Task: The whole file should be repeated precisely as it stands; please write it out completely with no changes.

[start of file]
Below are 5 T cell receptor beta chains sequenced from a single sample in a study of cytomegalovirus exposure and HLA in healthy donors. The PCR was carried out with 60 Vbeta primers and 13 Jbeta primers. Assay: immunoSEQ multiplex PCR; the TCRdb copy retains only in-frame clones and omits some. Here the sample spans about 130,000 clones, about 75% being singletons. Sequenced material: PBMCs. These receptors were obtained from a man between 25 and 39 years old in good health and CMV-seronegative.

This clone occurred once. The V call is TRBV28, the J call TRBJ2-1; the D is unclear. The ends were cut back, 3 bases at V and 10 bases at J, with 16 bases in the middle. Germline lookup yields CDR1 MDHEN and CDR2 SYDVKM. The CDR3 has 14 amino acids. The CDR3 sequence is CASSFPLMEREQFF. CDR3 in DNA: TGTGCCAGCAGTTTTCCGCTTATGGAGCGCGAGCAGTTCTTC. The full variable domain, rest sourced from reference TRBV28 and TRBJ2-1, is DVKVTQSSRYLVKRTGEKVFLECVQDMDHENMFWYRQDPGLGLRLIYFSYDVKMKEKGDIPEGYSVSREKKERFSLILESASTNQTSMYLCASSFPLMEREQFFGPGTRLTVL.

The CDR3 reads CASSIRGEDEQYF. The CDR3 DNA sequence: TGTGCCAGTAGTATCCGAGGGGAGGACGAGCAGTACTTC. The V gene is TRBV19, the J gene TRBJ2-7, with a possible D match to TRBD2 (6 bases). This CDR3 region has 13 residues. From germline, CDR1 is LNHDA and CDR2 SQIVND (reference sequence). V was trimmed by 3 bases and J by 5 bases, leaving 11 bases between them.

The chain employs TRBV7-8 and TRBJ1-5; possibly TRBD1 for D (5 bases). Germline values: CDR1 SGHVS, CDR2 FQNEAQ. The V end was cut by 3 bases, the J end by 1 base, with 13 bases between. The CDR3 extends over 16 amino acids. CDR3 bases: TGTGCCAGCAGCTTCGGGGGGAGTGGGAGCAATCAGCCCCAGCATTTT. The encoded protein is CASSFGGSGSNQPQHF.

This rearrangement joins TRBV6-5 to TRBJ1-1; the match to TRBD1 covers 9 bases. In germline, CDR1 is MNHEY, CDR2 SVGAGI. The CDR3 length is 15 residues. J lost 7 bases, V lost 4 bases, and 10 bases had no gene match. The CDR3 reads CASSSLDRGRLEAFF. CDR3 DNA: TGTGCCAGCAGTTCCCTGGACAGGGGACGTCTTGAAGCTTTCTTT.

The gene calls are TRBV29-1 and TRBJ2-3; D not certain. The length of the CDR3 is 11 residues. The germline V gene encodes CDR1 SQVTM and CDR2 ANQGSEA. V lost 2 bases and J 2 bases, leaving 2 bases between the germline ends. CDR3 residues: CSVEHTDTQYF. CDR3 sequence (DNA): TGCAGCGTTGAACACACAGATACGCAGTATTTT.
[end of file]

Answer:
Below are 5 T cell receptor beta chains sequenced from a single sample in a study of cytomegalovirus exposure and HLA in healthy donors. The PCR was carried out with 60 Vbeta primers and 13 Jbeta primers. Assay: immunoSEQ multiplex PCR; the TCRdb copy retains only in-frame clones and omits some. Here the sample spans about 130,000 clones, about 75% being singletons. Sequenced material: PBMCs. These receptors were obtained from a man between 25 and 39 years old in good health and CMV-seronegative.

This clone occurred once. The V call is TRBV28, the J call TRBJ2-1; the D is unclear. The ends were cut back, 3 bases at V and 10 bases at J, with 16 bases in the middle. Germline lookup yields CDR1 MDHEN and CDR2 SYDVKM. The CDR3 has 14 amino acids. The CDR3 sequence is CASSFPLMEREQFF. CDR3 in DNA: TGTGCCAGCAGTTTTCCGCTTATGGAGCGCGAGCAGTTCTTC. The full variable domain, rest sourced from reference TRBV28 and TRBJ2-1, is DVKVTQSSRYLVKRTGEKVFLECVQDMDHENMFWYRQDPGLGLRLIYFSYDVKMKEKGDIPEGYSVSREKKERFSLILESASTNQTSMYLCASSFPLMEREQFFGPGTRLTVL.

The CDR3 reads CASSIRGEDEQYF. The CDR3 DNA sequence: TGTGCCAGTAGTATCCGAGGGGAGGACGAGCAGTACTTC. The V gene is TRBV19, the J gene TRBJ2-7, with a possible D match to TRBD2 (6 bases). This CDR3 region has 13 residues. From germline, CDR1 is LNHDA and CDR2 SQIVND (reference sequence). V was trimmed by 3 bases and J by 5 bases, leaving 11 bases between them.

The chain employs TRBV7-8 and TRBJ1-5; possibly TRBD1 for D (5 bases). Germline values: CDR1 SGHVS, CDR2 FQNEAQ. The V end was cut by 3 bases, the J end by 1 base, with 13 bases between. The CDR3 extends over 16 amino acids. CDR3 bases: TGTGCCAGCAGCTTCGGGGGGAGTGGGAGCAATCAGCCCCAGCATTTT. The encoded protein is CASSFGGSGSNQPQHF.

This rearrangement joins TRBV6-5 to TRBJ1-1; the match to TRBD1 covers 9 bases. In germline, CDR1 is MNHEY, CDR2 SVGAGI. The CDR3 length is 15 residues. J lost 7 bases, V lost 4 bases, and 10 bases had no gene match. The CDR3 reads CASSSLDRGRLEAFF. CDR3 DNA: TGTGCCAGCAGTTCCCTGGACAGGGGACGTCTTGAAGCTTTCTTT.

The gene calls are TRBV29-1 and TRBJ2-3; D not certain. The length of the CDR3 is 11 residues. The germline V gene encodes CDR1 SQVTM and CDR2 ANQGSEA. V lost 2 bases and J 2 bases, leaving 2 bases between the germline ends. CDR3 residues: CSVEHTDTQYF. CDR3 sequence (DNA): TGCAGCGTTGAACACACAGATACGCAGTATTTT.